My Grandmother’s Crochet

2015-01-22 16.29.36It’s a story for another day but we are currently building an extension to my parents house for our little family to live in. In the process we had to move the Welsh linen press which is one of the only antiques that we inherited from my grandmother (Mamgu to me) and which came originally from the family farm in the stunning Preseli Hills. Carefully stashed inside and rarely disturbed are boxes of wonderful photos of severe, black-clad welsh baptists in their sunday best and other precious things from a forgotten time including a hand-stitched baptismal gown, fine lawn handkerchiefs and…her box of unfinished crochet. 2015-01-22 16.27.34   2015-01-22 16.28.31 Mamgu was a fine knitter and crocheter and made classic crochet lace table cloths, doilies and edged her best cotton pillow cases. I remember the table cloth vividly, it was always placed over the polished oak dining table and removed at meal times.

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My grandparents on their wedding day
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Mamgu (Phoebe Eluned Gibby) with her family, she is in the middle with the ribbons in her hair

There is something very poignant about a craft item left unfinished. I don’t know what she was making but it looks like the centre of a doily or motif for a table runner or table cloth. It is also incredibly fine work in very fine mercerised cotton thread. I can’t imagine having the patience for anything so delicate. I often find similar doilies and antimacassars in charity shops in unloved fusty piles; the amount of skill and love that went into them long forgotten. She did try to teach me crochet once, I was probably about nine and I got as far as making a chain. I think that, although I was a keen sewer and cross-stitcher at that age, I didn’t really understand the point of crochet. After all, who wants to make old ladies doilies, and what is a doily for anyway? It took me more than 20 years to pick up a hook again and I like to think that she would have been proud of me. I don’t think I will ever make a doily though, I still don’t really know what they are for. Perhaps they have been reincarnated in the recent fashion for crochet mandalas, surely these are colourful, decorative doilies for our post-colonial times.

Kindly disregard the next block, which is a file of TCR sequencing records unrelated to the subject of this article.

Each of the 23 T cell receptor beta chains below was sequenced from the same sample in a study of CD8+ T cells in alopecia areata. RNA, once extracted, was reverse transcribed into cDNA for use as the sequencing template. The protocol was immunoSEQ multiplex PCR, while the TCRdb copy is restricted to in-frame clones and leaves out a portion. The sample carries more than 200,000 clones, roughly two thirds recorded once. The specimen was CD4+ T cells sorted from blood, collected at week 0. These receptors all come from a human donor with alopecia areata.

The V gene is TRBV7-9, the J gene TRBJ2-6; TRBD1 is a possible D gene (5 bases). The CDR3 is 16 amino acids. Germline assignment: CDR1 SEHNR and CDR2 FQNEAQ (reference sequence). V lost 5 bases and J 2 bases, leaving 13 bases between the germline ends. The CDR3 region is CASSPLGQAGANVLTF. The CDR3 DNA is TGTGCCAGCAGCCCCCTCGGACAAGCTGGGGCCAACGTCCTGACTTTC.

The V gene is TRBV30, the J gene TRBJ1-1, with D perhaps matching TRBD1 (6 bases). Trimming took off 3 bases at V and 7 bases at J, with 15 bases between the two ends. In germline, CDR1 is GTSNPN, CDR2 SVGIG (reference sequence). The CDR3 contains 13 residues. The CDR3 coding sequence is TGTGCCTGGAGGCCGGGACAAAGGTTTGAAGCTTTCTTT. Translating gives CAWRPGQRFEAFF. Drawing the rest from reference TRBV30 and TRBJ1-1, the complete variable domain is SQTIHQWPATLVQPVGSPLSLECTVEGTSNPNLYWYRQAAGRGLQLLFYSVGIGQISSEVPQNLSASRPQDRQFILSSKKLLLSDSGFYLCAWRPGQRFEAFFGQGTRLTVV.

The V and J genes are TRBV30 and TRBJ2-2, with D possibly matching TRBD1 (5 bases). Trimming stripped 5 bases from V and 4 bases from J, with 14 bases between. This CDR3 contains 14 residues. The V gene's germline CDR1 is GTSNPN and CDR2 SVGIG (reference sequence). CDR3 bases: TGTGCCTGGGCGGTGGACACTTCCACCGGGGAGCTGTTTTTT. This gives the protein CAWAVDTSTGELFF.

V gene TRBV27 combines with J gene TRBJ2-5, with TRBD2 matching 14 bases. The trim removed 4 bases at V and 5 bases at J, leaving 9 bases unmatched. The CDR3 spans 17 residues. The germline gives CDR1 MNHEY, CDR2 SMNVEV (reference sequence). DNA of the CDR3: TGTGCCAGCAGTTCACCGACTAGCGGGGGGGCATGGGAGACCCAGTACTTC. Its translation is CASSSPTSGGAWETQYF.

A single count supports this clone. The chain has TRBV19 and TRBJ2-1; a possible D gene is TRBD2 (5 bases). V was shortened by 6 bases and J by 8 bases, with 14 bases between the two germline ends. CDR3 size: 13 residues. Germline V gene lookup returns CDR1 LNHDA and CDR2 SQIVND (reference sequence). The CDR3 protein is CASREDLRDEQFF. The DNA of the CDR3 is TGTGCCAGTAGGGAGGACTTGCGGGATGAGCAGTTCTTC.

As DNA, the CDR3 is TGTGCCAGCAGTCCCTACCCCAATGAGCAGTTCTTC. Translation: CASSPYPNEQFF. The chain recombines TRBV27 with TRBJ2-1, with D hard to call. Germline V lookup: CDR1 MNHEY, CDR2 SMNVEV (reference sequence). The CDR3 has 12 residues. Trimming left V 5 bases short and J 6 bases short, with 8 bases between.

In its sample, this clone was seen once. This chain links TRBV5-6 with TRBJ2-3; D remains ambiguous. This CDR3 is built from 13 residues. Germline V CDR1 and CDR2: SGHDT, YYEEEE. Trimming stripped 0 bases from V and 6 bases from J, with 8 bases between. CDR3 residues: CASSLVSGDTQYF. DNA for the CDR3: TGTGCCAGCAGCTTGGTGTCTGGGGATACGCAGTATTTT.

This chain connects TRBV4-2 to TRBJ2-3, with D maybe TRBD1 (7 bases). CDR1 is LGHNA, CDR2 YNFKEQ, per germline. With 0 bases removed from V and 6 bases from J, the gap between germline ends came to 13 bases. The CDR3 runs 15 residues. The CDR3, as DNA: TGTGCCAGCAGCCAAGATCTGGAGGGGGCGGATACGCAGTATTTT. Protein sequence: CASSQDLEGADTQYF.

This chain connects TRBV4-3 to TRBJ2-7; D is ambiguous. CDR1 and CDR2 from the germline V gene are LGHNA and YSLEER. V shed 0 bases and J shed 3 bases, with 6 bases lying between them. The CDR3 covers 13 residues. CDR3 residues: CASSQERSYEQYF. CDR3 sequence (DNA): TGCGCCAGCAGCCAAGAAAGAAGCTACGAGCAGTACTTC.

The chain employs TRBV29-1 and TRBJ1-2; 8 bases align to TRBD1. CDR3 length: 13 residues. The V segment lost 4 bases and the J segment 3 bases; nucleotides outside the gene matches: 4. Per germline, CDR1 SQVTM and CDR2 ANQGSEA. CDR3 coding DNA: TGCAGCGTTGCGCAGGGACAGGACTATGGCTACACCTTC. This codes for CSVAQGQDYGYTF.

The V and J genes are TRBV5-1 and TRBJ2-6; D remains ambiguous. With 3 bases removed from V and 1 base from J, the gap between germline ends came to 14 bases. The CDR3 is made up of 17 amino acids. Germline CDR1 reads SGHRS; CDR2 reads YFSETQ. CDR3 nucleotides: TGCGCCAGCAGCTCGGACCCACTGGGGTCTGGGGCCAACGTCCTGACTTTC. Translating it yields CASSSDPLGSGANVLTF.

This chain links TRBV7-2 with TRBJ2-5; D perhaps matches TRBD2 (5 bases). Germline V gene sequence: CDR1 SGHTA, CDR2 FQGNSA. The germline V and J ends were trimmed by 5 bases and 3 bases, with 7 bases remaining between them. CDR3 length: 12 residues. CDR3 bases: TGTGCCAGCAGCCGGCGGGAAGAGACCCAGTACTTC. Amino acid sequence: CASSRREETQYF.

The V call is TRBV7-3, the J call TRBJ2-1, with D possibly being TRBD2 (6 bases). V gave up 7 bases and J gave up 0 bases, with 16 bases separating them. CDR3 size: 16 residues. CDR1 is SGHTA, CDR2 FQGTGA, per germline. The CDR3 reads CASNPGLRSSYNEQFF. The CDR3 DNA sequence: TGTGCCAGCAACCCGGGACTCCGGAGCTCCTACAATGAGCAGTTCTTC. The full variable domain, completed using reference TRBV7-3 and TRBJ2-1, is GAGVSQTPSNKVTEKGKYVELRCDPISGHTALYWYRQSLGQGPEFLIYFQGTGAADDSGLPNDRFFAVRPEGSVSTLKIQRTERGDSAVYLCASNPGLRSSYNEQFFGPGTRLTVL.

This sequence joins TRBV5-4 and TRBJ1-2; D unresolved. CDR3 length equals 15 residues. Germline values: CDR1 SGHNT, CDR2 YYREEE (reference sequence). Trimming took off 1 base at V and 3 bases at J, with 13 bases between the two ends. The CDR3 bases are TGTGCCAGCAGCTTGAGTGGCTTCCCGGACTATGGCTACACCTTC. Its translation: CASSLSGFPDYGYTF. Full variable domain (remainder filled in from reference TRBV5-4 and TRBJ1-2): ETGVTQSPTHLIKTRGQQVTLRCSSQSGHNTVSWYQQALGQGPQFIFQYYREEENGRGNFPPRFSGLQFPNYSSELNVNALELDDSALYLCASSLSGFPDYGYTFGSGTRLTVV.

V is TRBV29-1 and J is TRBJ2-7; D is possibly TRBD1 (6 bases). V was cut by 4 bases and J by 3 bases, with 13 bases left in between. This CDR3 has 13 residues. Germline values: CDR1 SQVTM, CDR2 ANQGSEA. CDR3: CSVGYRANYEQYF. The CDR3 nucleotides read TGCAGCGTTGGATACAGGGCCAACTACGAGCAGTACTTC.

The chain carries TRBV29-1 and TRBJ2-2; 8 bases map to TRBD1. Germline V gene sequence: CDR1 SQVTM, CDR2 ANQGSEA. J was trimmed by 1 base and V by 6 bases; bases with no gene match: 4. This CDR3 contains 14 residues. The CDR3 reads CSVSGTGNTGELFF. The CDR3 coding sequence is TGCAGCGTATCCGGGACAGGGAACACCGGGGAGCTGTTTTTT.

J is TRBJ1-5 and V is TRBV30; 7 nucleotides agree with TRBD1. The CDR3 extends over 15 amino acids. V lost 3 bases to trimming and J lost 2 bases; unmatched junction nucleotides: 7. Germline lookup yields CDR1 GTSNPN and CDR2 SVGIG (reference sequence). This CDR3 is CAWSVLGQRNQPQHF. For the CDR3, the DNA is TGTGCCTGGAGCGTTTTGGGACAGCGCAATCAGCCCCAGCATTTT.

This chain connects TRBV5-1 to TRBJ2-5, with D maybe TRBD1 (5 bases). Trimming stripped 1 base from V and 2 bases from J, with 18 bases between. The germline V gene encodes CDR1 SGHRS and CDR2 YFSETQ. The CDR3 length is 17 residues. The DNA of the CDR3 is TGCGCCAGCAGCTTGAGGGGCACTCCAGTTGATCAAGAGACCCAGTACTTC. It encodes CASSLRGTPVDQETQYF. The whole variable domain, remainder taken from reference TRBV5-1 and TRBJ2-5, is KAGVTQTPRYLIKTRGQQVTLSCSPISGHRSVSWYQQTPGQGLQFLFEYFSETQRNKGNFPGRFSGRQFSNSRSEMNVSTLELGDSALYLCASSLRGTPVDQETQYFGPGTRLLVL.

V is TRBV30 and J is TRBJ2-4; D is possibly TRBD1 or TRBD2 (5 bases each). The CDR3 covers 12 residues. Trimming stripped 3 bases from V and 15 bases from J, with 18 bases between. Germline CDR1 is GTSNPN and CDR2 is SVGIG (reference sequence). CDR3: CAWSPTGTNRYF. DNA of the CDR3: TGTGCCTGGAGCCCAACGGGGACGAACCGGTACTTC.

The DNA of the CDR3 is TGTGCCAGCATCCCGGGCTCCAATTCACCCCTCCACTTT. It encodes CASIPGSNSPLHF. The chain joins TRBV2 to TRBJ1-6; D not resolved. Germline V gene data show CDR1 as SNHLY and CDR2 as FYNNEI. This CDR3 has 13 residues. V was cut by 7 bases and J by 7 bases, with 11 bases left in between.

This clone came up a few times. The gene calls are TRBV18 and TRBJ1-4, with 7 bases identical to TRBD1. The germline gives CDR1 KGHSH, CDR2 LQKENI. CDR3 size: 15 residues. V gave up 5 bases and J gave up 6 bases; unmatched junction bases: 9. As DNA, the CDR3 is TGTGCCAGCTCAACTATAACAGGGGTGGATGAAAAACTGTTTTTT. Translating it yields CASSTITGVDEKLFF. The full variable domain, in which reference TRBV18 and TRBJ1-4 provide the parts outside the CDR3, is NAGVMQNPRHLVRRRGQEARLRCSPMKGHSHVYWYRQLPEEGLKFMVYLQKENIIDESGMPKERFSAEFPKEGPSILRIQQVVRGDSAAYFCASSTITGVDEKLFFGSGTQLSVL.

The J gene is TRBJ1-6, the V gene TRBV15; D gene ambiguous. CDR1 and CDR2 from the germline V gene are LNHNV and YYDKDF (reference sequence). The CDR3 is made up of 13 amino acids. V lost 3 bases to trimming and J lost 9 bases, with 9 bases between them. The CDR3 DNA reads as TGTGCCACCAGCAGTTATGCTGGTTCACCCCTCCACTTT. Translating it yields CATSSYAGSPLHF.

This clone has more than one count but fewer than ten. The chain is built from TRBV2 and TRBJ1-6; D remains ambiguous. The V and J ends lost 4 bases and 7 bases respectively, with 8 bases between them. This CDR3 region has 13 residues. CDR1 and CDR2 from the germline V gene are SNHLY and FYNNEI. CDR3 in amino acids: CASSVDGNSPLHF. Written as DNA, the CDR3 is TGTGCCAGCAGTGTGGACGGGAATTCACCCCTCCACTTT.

Mandalas for yarndale
Mandala by Karin aan de haak
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7 thoughts on “My Grandmother’s Crochet”

  1. Hi Mary, nice to meet you. I found you via Jo. I also follow Attic 24 and joined her CAL in December. Lovely interesting blog.
    Hugs
    Cally x

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  2. Doilies are beautiful – in their own way. But I do agree that mandalas are kind of taking over on that front these days – they are colorful and bright, and mostly decorative. 🙂 I think it would be interesting to see a mandala turned into a table cloth, though!!

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  3. I have to agree that mandalas seem to be the new doily. Are you going to try and finish what your grandmother started? When my mother died she was knitting a 4-ply cotton bedspread for my brother and his wife. They asked me to finish it which I was able to do.

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    1. I don’t think I will finish it because I don’t know what it was supposed to be. I have been inspired to challenge myself technically though, so I might try using some of her left over thread to make something. Wish I had her hooks too

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